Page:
Magazine article American Libraries

Digital Books Are Up in the Air

Magazine article American Libraries

Digital Books Are Up in the Air

Article excerpt

Digital resources in the form of ebooks, audiobooks, and other media are beginning to take flight across the country by way of airport library branches.

Branches have popped up in airports around the country, including Philadelphia International; Seattle-Tacoma International; Manhattan (Kans.) Regional; Fort Lauderdale--Hollywood (Fla.) International; Boise (Idaho); and San Antonio International, over the last couple of years, and more are in the works. Library officials say these branches are cost-effective and not only promote the library's digital resources but also encourage travelers to visit their local branches when they return home.

The digital branches have taken different forms, some offering downloadable materials to nonresidents just passing through, while others require borrowers to be a resident of the city where the library is located.

The San Antonio Public Library (SAPL) opened two digital library branch kiosks in early 2014 in the San Antonio International Airport, offering more than 58,000 ebooks and downloadable audiobooks, and more than 500 music albums.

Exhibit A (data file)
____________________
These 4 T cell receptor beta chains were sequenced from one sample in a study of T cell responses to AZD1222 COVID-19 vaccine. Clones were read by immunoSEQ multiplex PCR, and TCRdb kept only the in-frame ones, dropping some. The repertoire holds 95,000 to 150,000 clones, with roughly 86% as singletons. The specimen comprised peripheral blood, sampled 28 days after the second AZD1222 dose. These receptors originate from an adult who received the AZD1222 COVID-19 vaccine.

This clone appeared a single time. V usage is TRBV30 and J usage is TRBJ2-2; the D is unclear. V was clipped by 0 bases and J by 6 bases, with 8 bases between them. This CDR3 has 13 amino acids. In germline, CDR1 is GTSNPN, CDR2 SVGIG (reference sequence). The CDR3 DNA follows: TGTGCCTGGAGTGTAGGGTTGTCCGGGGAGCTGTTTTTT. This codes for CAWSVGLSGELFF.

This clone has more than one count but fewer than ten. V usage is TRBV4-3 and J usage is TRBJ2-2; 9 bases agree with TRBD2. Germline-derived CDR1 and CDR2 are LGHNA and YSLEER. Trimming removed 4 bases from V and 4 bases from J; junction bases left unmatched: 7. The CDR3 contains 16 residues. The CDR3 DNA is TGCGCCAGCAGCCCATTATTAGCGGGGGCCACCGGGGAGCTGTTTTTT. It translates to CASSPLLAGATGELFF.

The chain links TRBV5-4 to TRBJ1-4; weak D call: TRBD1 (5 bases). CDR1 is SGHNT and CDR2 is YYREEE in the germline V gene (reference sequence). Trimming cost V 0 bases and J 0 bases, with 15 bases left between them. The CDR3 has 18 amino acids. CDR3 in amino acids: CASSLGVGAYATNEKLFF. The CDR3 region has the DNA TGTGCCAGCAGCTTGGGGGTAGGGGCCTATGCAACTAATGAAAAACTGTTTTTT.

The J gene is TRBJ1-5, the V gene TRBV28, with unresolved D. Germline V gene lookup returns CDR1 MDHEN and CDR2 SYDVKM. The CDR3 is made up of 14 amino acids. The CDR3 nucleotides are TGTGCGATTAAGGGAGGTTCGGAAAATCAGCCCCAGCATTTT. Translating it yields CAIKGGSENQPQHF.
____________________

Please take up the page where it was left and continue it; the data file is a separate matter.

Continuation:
Caitlin Cowart, SAPL community and public relations manager, says the kiosks also offer charging stations for mobile deviees."That's how we lure you in," she tells American Libraries.

She says awareness of the digital collection has grown significantly over the last year, but library officials are still working to get the word out to patrons. In fiscal year 2014, the library saw a 36% increase in usage of its digital collection, Cowart says.

"If it were its own branch, it would be the largest in terms of circulation," according to Ignacio Albarracin, SAPL digital services coordinator.

Albarracin notes that a study by the Pew Research Center shows that more than half of library cardholders nationwide were unaware that their libraries offered ebooks.

"It made sense to promote the digital resources in the library, but we felt it was important to promote ebooks outside the libraiy," Albarracin says. …

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